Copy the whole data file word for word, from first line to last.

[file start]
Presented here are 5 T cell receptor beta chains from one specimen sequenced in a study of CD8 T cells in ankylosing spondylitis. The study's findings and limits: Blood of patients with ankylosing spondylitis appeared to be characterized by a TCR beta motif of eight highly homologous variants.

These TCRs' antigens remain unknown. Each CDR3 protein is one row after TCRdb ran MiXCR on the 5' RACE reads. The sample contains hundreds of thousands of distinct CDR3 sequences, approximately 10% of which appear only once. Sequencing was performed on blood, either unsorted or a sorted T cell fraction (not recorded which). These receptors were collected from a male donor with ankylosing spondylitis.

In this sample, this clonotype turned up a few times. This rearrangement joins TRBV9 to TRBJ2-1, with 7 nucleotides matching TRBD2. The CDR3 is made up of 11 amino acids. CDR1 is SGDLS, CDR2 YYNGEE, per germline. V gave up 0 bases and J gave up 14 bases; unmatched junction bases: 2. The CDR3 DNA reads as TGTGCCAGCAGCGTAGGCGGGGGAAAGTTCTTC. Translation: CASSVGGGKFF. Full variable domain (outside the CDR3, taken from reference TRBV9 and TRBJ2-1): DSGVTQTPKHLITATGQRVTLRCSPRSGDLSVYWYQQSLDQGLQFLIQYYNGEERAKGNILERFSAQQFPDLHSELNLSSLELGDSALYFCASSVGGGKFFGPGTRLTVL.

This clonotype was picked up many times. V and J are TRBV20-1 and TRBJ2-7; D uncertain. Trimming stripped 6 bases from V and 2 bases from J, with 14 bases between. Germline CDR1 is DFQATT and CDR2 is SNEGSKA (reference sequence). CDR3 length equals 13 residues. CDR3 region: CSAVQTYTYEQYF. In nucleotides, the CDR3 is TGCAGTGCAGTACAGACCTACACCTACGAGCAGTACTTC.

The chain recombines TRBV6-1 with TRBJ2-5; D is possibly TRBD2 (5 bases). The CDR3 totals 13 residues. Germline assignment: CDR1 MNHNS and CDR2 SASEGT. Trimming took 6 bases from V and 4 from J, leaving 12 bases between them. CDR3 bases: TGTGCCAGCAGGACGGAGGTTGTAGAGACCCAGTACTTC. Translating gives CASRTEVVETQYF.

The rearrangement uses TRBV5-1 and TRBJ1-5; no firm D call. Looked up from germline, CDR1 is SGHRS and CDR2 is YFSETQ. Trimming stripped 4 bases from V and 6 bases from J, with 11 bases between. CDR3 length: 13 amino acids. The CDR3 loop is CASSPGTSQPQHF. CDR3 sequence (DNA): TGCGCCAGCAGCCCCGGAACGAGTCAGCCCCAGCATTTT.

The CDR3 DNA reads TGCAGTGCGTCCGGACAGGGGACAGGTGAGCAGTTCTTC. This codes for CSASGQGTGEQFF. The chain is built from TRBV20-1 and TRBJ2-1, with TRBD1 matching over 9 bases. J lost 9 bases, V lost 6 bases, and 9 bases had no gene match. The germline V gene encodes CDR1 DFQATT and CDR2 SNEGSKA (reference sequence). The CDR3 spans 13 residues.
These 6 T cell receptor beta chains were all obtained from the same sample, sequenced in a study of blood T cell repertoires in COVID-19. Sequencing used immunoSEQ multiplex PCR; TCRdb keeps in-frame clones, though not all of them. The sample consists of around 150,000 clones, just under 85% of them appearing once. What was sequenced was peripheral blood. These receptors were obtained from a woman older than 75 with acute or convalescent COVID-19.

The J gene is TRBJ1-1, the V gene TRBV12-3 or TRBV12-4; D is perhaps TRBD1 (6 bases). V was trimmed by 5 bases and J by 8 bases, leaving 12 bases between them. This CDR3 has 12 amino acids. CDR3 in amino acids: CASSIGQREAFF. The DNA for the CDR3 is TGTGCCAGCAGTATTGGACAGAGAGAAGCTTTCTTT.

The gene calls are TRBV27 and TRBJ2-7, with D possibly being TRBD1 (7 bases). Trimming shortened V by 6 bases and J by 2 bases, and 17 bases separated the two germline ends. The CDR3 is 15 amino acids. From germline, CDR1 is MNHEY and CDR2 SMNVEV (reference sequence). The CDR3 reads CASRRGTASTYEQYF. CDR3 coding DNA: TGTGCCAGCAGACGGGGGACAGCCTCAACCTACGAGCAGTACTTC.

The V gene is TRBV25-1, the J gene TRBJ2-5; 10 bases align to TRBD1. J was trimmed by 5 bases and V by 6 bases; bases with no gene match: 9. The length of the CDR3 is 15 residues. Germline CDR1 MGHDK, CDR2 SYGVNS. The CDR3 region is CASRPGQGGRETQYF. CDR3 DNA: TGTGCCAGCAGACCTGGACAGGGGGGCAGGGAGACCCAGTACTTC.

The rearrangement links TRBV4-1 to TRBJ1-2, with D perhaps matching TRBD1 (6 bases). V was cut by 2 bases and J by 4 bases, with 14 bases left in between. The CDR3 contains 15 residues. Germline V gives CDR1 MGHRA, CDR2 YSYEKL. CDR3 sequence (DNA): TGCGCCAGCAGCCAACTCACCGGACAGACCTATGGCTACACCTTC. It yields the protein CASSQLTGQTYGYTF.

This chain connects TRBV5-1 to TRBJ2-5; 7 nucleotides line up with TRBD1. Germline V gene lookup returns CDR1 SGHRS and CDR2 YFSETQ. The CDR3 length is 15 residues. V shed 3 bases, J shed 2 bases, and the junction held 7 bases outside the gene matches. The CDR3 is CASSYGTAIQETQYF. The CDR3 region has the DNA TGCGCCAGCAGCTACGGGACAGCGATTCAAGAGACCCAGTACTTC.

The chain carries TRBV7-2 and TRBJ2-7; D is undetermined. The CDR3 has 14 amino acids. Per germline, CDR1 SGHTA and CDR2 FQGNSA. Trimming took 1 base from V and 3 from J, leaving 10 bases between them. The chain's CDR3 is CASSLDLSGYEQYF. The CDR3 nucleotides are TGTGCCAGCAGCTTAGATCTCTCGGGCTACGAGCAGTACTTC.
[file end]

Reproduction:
Presented here are 5 T cell receptor beta chains from one specimen sequenced in a study of CD8 T cells in ankylosing spondylitis. The study's findings and limits: Blood of patients with ankylosing spondylitis appeared to be characterized by a TCR beta motif of eight highly homologous variants.

These TCRs' antigens remain unknown. Each CDR3 protein is one row after TCRdb ran MiXCR on the 5' RACE reads. The sample contains hundreds of thousands of distinct CDR3 sequences, approximately 10% of which appear only once. Sequencing was performed on blood, either unsorted or a sorted T cell fraction (not recorded which). These receptors were collected from a male donor with ankylosing spondylitis.

In this sample, this clonotype turned up a few times. This rearrangement joins TRBV9 to TRBJ2-1, with 7 nucleotides matching TRBD2. The CDR3 is made up of 11 amino acids. CDR1 is SGDLS, CDR2 YYNGEE, per germline. V gave up 0 bases and J gave up 14 bases; unmatched junction bases: 2. The CDR3 DNA reads as TGTGCCAGCAGCGTAGGCGGGGGAAAGTTCTTC. Translation: CASSVGGGKFF. Full variable domain (outside the CDR3, taken from reference TRBV9 and TRBJ2-1): DSGVTQTPKHLITATGQRVTLRCSPRSGDLSVYWYQQSLDQGLQFLIQYYNGEERAKGNILERFSAQQFPDLHSELNLSSLELGDSALYFCASSVGGGKFFGPGTRLTVL.

This clonotype was picked up many times. V and J are TRBV20-1 and TRBJ2-7; D uncertain. Trimming stripped 6 bases from V and 2 bases from J, with 14 bases between. Germline CDR1 is DFQATT and CDR2 is SNEGSKA (reference sequence). CDR3 length equals 13 residues. CDR3 region: CSAVQTYTYEQYF. In nucleotides, the CDR3 is TGCAGTGCAGTACAGACCTACACCTACGAGCAGTACTTC.

The chain recombines TRBV6-1 with TRBJ2-5; D is possibly TRBD2 (5 bases). The CDR3 totals 13 residues. Germline assignment: CDR1 MNHNS and CDR2 SASEGT. Trimming took 6 bases from V and 4 from J, leaving 12 bases between them. CDR3 bases: TGTGCCAGCAGGACGGAGGTTGTAGAGACCCAGTACTTC. Translating gives CASRTEVVETQYF.

The rearrangement uses TRBV5-1 and TRBJ1-5; no firm D call. Looked up from germline, CDR1 is SGHRS and CDR2 is YFSETQ. Trimming stripped 4 bases from V and 6 bases from J, with 11 bases between. CDR3 length: 13 amino acids. The CDR3 loop is CASSPGTSQPQHF. CDR3 sequence (DNA): TGCGCCAGCAGCCCCGGAACGAGTCAGCCCCAGCATTTT.

The CDR3 DNA reads TGCAGTGCGTCCGGACAGGGGACAGGTGAGCAGTTCTTC. This codes for CSASGQGTGEQFF. The chain is built from TRBV20-1 and TRBJ2-1, with TRBD1 matching over 9 bases. J lost 9 bases, V lost 6 bases, and 9 bases had no gene match. The germline V gene encodes CDR1 DFQATT and CDR2 SNEGSKA (reference sequence). The CDR3 spans 13 residues.
These 6 T cell receptor beta chains were all obtained from the same sample, sequenced in a study of blood T cell repertoires in COVID-19. Sequencing used immunoSEQ multiplex PCR; TCRdb keeps in-frame clones, though not all of them. The sample consists of around 150,000 clones, just under 85% of them appearing once. What was sequenced was peripheral blood. These receptors were obtained from a woman older than 75 with acute or convalescent COVID-19.

The J gene is TRBJ1-1, the V gene TRBV12-3 or TRBV12-4; D is perhaps TRBD1 (6 bases). V was trimmed by 5 bases and J by 8 bases, leaving 12 bases between them. This CDR3 has 12 amino acids. CDR3 in amino acids: CASSIGQREAFF. The DNA for the CDR3 is TGTGCCAGCAGTATTGGACAGAGAGAAGCTTTCTTT.

The gene calls are TRBV27 and TRBJ2-7, with D possibly being TRBD1 (7 bases). Trimming shortened V by 6 bases and J by 2 bases, and 17 bases separated the two germline ends. The CDR3 is 15 amino acids. From germline, CDR1 is MNHEY and CDR2 SMNVEV (reference sequence). The CDR3 reads CASRRGTASTYEQYF. CDR3 coding DNA: TGTGCCAGCAGACGGGGGACAGCCTCAACCTACGAGCAGTACTTC.

The V gene is TRBV25-1, the J gene TRBJ2-5; 10 bases align to TRBD1. J was trimmed by 5 bases and V by 6 bases; bases with no gene match: 9. The length of the CDR3 is 15 residues. Germline CDR1 MGHDK, CDR2 SYGVNS. The CDR3 region is CASRPGQGGRETQYF. CDR3 DNA: TGTGCCAGCAGACCTGGACAGGGGGGCAGGGAGACCCAGTACTTC.

The rearrangement links TRBV4-1 to TRBJ1-2, with D perhaps matching TRBD1 (6 bases). V was cut by 2 bases and J by 4 bases, with 14 bases left in between. The CDR3 contains 15 residues. Germline V gives CDR1 MGHRA, CDR2 YSYEKL. CDR3 sequence (DNA): TGCGCCAGCAGCCAACTCACCGGACAGACCTATGGCTACACCTTC. It yields the protein CASSQLTGQTYGYTF.

This chain connects TRBV5-1 to TRBJ2-5; 7 nucleotides line up with TRBD1. Germline V gene lookup returns CDR1 SGHRS and CDR2 YFSETQ. The CDR3 length is 15 residues. V shed 3 bases, J shed 2 bases, and the junction held 7 bases outside the gene matches. The CDR3 is CASSYGTAIQETQYF. The CDR3 region has the DNA TGCGCCAGCAGCTACGGGACAGCGATTCAAGAGACCCAGTACTTC.

The chain carries TRBV7-2 and TRBJ2-7; D is undetermined. The CDR3 has 14 amino acids. Per germline, CDR1 SGHTA and CDR2 FQGNSA. Trimming took 1 base from V and 3 from J, leaving 10 bases between them. The chain's CDR3 is CASSLDLSGYEQYF. The CDR3 nucleotides are TGTGCCAGCAGCTTAGATCTCTCGGGCTACGAGCAGTACTTC.